face the music, to

(redirected from to face the music)
Also found in: Dictionary.

face the music

To experience negative repercussions for one's actions or words, especially those that one would expect to incur punishment. I told you not to try to sneak in, and now that you've been caught, you're just going to have to face the music. If we do nothing to curb this pollution, I guarantee we will face the music in the future.
See also: face, music

face the music

Fig. to receive punishment; to accept the unpleasant results of one's actions. Mary broke a dining-room window and had to face the music when her father got home. After failing a math test, Tom had to go home and face the music.
See also: face, music

face the music

Confront unpleasantness, especially the consequences of one's errors. For example, When the check bounced, he had to face the music. The precise allusion in this expression has been lost. Most authorities believe it refers to a theater's pit orchestra, which an actor must face when he faces what can be a hostile audience, but some hold it comes from the military, where a formal dismissal in disgrace would be accompanied by band music. [Second half of 1800s] Also see face up to.
See also: face, music

face the music

COMMON If you face the music, you accept responsibility for something that you have done wrong and you prepare yourself to be criticized or punished for it. We were foreigners in a forbidden area, the authorities had found out and we were about to face the music. Sooner or later, she'll have to face the music and it won't be pleasant. Note: The `music' in this expression may refer to the orchestra at an opera or musical. The orchestra sits in front of the stage, so when a performer faces the audience, they also face the orchestra, or `music'. Alternatively, the expression may come from an army practice in which a soldier who had been dismissed for dishonourable behaviour was sent away with drums beating.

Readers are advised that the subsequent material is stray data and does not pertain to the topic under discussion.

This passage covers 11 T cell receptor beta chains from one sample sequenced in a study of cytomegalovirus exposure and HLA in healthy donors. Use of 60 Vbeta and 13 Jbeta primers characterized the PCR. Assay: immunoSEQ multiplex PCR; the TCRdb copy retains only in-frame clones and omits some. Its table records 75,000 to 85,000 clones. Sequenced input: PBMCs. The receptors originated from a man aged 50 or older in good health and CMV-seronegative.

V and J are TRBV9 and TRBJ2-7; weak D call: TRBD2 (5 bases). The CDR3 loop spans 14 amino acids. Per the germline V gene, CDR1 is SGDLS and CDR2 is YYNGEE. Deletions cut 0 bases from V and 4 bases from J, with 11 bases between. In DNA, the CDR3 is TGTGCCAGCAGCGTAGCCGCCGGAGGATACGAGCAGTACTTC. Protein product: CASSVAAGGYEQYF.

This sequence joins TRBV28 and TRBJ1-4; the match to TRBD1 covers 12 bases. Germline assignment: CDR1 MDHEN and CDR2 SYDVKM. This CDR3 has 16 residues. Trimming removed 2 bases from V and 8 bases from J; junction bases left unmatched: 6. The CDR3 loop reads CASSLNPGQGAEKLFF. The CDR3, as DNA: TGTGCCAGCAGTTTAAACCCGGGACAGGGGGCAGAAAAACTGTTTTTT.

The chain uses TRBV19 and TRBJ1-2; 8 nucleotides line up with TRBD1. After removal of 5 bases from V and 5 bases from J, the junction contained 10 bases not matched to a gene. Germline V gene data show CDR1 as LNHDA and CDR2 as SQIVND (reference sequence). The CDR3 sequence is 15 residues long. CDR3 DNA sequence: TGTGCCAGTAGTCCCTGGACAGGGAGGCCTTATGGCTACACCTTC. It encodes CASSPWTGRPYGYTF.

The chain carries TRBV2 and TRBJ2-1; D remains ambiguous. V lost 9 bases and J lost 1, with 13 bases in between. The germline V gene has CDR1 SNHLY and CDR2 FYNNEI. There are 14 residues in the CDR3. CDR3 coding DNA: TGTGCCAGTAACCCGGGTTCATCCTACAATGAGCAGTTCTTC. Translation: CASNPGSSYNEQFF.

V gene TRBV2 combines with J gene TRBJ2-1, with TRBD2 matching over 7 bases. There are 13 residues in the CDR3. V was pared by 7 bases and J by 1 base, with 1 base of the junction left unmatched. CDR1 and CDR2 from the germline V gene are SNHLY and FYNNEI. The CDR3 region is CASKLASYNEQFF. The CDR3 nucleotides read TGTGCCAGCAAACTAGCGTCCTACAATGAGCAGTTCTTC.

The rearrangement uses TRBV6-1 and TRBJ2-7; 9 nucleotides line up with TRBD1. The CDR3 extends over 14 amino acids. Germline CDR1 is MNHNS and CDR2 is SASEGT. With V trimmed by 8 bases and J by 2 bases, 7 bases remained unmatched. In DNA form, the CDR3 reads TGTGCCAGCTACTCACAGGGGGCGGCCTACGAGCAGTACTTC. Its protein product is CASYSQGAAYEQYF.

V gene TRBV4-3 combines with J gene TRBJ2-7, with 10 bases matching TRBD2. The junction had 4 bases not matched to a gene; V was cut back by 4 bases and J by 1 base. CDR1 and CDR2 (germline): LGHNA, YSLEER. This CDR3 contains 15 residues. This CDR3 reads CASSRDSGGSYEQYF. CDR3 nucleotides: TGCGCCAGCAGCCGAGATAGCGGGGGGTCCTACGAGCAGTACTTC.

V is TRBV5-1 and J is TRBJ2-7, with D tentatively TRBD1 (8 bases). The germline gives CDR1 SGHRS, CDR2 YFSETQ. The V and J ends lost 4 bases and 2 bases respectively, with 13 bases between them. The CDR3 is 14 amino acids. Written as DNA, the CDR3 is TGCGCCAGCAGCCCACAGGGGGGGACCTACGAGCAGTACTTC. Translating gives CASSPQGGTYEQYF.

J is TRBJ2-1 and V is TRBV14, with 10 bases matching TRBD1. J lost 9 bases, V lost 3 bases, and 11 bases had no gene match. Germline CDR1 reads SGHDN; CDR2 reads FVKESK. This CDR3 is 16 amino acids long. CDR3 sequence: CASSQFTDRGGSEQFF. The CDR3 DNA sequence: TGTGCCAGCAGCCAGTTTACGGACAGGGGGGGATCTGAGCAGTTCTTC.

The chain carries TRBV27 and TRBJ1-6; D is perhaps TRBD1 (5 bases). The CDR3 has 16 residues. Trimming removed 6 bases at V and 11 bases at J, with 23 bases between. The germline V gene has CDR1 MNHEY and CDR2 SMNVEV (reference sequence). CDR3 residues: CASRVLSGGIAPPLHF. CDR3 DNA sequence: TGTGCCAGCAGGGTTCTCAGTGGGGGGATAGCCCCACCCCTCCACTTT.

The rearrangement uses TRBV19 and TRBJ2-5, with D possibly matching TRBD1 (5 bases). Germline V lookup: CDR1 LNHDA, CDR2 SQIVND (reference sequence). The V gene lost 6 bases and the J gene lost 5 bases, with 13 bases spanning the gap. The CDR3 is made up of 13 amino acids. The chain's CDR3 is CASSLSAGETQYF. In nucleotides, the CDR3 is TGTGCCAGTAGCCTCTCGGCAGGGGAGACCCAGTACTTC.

See also: face, music

face the music

be confronted with the unpleasant consequences of your actions.
See also: face, music

face the ˈmusic

(informal) accept the difficulties, criticism and unpleasant results that your words or actions may cause: He’s been cheating us out of our money for years and now it’s time for him to face the music.
See also: face, music

face the music

tv. to receive the rebuke that is due one. (see also chinmusic.) You have to face the music eventually.
See also: face, music

face the music

To accept the unpleasant consequences, especially of one's own actions.
See also: face, music

face the music, to

To meet the consequences of one’s bad behavior, mistakes, and the like; to confront difficulties bravely. This term, American in origin, is believed to come from the theater and refers to the orchestra in the pit, which an actor must face along with a perhaps hostile audience. Another writer suggests it comes from the armed services, where a soldier’s dismissal in disgrace might be accompanied by the band’s playing the “Rogue’s March.” An 1871 book of American sayings quotes James Fenimore Cooper discussing, about 1851, Rabelais’s “unpleasant quarter [of an hour],” when the French writer found he could not pay his bill and turned on the innkeeper with an accusation of treason, which so frightened him that he let Rabelais leave without paying. Cooper said that “our more picturesque people” called this facing the music. A less picturesque synonym is to face up to something.
See also: face
References in periodicals archive ?
'She's already comfortable, her brother-in-law (also) conceded it was much better for her to face the music,' he added.
"We used to go to a pub or restaurant or nightclub because I felt I had to face the music.
Nadine Dorries arriving in Britain yesterday to face the music after her appearance on I'm A Celebrity...
While Thomas wrestles with his attraction to Kirby (Kirby Bliss Blanton), events gradually spiral out of control, and the police are called, leaving all three lads to face the music in the cold light of the morning.
Former France international Platini said: "If a club doesn't fall in line and follow the same rules as everyone else then it will be time to face the music.
Maybe he can give a few quid to Adrian Mutu after the CAS told him to face the music and cough up pounds 14m to Chelsea.
" It was time to face the music, literally!" the actor says.
Summary: She flew to LA after the Brit Awards, but Cheryl Cole is returning to face the music.
It seems it's time for more people to face the music about cutting sodium.
ONE of Liverpool's finest and longest-serving musicians has decided to face the music - by becoming the new director of theWirral Symphony Orchestra.
Or, perish the thought, he could be forced to face the music all over again.
AN IRISH dancing instructor had to face the music in an American court after allegedly exposing himself to a shop assistant.
Even the most successful young rocker has to face the music in the end.
Chops and the Tomahawk are set to face the music at Ninian Park.
Devastated and ready to face the music, she is rescued by another unexpected intervention when a cherubic young cop named Filippo (rising American actor Giovanni Ribisi) devises an escape plan and runs off with her.